Second, it’s also slow. When a machine changes it’s host keys, it’s going to take two puppet runs for the systems to catch up - the first is when the new VM uploads it’s new key to the puppet database, and the second when my laptop retrieves the new key and updates it’s key list.

So that’s actually slower than just deleting the changed key from my known_hosts. No good.

The ‘Foreman’ Way

My next thought was to look at how Foreman can be used to replace exported resources. This has been covered in other blogs (The Foreman Blog covered this a while back).

So, since the facts of a host are uploaded to Foreman we could replicate the above code by doing a Foreman search for all the $sshkey facts and writing them to a file. Pretty neat.

However, this doesn’t help either. Not everyone uses Foreman (even if I think they should :P), and we still have the 2 run problem which makes it slower to fix the problem than to suffer it. We’re not getting closer…

Inspiration Via Services

The solution came to me when working on a module for backups. I needed a way to allow the backup system to SSH onto the backup targets to initiate rsync. Ideally, I didn’t want to store the private key in puppet, since I was planning to publish the repo. But I also want the module to work without an end user having to manually add an admin ssh key for the service.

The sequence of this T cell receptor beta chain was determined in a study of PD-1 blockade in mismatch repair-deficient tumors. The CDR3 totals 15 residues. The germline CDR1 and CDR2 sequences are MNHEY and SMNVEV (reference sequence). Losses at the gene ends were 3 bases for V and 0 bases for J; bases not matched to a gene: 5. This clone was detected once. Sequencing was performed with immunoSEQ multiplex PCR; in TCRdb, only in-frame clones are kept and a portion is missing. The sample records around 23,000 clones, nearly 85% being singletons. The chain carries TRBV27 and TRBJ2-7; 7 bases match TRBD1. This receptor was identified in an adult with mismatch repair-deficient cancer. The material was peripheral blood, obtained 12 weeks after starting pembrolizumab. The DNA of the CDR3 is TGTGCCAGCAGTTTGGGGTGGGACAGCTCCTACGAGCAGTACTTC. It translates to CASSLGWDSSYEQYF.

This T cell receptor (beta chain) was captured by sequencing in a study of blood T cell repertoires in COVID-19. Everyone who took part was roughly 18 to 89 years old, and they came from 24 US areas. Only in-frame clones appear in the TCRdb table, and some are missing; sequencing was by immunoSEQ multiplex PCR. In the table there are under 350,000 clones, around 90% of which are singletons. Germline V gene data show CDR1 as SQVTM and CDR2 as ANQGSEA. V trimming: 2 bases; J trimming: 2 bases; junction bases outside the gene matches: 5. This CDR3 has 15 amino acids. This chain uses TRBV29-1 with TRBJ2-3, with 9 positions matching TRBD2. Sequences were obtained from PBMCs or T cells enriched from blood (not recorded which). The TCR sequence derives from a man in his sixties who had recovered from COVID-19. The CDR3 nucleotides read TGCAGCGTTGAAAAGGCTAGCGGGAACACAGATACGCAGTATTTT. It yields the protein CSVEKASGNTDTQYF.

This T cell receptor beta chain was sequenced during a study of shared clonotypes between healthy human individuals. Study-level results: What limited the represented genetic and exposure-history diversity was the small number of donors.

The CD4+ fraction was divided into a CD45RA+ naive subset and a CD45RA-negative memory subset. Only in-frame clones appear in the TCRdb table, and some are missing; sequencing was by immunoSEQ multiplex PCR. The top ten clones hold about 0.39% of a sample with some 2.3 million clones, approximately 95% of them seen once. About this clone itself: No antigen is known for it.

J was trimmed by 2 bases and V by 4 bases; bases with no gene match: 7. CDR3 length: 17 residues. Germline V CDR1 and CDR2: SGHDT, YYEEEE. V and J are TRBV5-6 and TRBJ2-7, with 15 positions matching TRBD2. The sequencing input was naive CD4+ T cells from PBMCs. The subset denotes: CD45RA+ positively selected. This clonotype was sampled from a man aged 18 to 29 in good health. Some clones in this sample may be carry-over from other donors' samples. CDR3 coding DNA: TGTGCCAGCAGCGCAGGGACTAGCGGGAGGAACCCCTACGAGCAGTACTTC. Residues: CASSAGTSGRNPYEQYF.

I Googled around and came across this: Github: fup/puppet-ssh

This is a function to generate keys as required on demand, and store them on the Puppet master, and make it possible to read them back (both the private and public parts) for use in Puppet manifests.

Bingo! With this function I can create a key the first time it is requested, but thereafter it will be re-read from the keystore dir on the puppetmaster. Since the puppetmaster isn’t the VM being rebuilt, when I recreate my vm, it’ll get the same SSH key as last time it was built.

The function didn’t quite fit my needs, as I want to keep some types of keys separated by environment (development backup servers should have access to production machines, for example), so I forked the function and extended it a little. You can find the result at Github: GregSutcliffe/puppet-modules, but let’s take a quick look at how the module works.